Quantum physics is such a familiar term but last autumn I heard a really interesting—if not granular—discussion about how quantum physics underpins so much that we do and see and almost all the technology we us: from mobiles phones to medical lasers to the colors of the rainbow. Indeed a growing body of people believe that this period in human history may be dubbed “the Quantum Age.”
I was inspired to draw a connection between the physics and life-enhancing technology being discussed, and our own industry—far-fetched though that may sound. From “smart” bookshops making suggestions to customers’ mobiles as they browse, to reader participation storylines, there is a world of innovation enabled by the discoveries of the quantum world.
In this context, we felt that the previous name of our opening conference, Publishing for Digital Minds, was simply too narrow, given that we are living in a post-digital world. Coders and Google analysts are as commonplace as editors and sales directors. The new name, The Quantum Conference, seeks to embrace this new world.
Highlight events of Quantum include keynote speakers Nick Bostrom, Future for Humanity Institute, and Dame Gail Rebuck, Penguin Random House UK. A no doubt fascinating “In Conversation” session between James Daunt, Waterstones, and Stephen Page, Faber and Faber. A case study on the partnerships that made the Mog Christmas campaign a success and fresh industry insights from Nielsen presented by Jo Henry.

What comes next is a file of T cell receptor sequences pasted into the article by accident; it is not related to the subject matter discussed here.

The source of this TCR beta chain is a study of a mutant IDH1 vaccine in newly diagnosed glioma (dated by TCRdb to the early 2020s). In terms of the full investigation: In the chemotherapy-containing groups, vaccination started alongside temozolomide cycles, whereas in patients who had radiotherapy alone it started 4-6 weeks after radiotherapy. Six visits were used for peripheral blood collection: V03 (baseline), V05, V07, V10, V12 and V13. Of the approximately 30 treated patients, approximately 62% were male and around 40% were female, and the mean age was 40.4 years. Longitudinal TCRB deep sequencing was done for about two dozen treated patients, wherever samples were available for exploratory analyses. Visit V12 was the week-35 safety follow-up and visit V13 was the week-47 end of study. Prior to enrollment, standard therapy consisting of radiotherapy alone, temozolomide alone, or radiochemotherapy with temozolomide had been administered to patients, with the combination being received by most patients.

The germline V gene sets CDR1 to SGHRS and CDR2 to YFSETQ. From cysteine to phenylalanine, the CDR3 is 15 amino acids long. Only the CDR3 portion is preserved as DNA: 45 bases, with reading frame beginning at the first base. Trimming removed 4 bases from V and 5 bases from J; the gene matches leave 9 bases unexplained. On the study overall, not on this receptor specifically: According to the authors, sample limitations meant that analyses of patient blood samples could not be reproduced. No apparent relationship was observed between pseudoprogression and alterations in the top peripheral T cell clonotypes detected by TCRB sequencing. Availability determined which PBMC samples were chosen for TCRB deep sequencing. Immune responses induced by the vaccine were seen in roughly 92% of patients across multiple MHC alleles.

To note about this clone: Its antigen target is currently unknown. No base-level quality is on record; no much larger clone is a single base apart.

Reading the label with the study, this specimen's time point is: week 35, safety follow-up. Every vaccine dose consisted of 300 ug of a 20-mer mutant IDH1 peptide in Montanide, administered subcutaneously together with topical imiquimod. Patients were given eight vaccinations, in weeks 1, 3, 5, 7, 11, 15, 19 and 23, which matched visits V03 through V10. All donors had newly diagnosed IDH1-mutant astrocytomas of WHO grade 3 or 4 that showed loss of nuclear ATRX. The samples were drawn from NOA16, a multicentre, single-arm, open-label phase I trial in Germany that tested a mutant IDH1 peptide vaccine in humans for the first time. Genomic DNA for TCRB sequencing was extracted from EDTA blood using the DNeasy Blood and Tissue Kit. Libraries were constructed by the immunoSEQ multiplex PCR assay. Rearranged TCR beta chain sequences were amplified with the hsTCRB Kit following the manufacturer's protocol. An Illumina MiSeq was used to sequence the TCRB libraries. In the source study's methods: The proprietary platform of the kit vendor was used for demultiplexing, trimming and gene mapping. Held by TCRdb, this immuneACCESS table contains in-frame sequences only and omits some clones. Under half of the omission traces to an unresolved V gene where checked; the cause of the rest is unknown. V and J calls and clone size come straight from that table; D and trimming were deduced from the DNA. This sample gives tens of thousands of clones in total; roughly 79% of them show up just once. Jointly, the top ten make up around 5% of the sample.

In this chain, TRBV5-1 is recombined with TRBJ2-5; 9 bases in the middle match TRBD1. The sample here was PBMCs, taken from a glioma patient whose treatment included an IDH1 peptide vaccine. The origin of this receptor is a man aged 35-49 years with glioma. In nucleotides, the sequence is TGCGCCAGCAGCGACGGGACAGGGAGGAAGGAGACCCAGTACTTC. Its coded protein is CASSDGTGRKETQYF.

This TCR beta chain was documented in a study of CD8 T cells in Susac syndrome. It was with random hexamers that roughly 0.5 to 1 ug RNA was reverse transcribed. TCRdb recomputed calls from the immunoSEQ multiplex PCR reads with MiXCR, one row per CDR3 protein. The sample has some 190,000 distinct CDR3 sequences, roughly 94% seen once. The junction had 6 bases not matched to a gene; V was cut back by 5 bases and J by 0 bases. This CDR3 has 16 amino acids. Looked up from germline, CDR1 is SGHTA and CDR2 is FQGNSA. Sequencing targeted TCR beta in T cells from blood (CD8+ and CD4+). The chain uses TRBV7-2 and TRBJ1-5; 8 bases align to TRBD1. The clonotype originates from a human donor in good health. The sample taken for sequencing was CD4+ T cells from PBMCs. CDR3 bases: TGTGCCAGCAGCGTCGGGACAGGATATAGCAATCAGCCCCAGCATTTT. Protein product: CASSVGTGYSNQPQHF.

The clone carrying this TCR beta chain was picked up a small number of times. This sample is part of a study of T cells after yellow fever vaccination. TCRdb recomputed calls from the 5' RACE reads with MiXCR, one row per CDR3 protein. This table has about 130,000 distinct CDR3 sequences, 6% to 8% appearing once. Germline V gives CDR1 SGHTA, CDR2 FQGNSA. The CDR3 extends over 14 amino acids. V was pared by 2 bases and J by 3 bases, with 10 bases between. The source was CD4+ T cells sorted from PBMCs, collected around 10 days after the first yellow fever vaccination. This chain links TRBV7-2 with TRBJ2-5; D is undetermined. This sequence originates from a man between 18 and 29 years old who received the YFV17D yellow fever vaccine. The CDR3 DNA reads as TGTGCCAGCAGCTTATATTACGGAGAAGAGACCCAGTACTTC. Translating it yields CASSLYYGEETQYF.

In your view, what do you believe are the most challenging issues in book publishing today?
I think if I were a publisher, I would absolutely love all the opportunities that the Quantum Age delivers, in terms of understanding and insight into readers as well as growth of formats that rely, at their route, on creative content. Something publishers and authors are very well placed to fulfill.
That said, I can see huge complexity for publishers in trying to decide where you put your resources, what you focus on and how you keep your staff skilled in the next digital trends.
How do you capture all of those opportunities while also keeping your eye on the fact that many people still want to read their books in print? You need to be producing those books in print while keeping absolutely current about all the other opportunities that are around.
That’s why events like London Book Fair and our Quantum Conference are actually more important in a digital age. It is a chance for staff training, for senior leaders to find out what is going on around the world, talk to international colleagues and learn about how other markets are changing.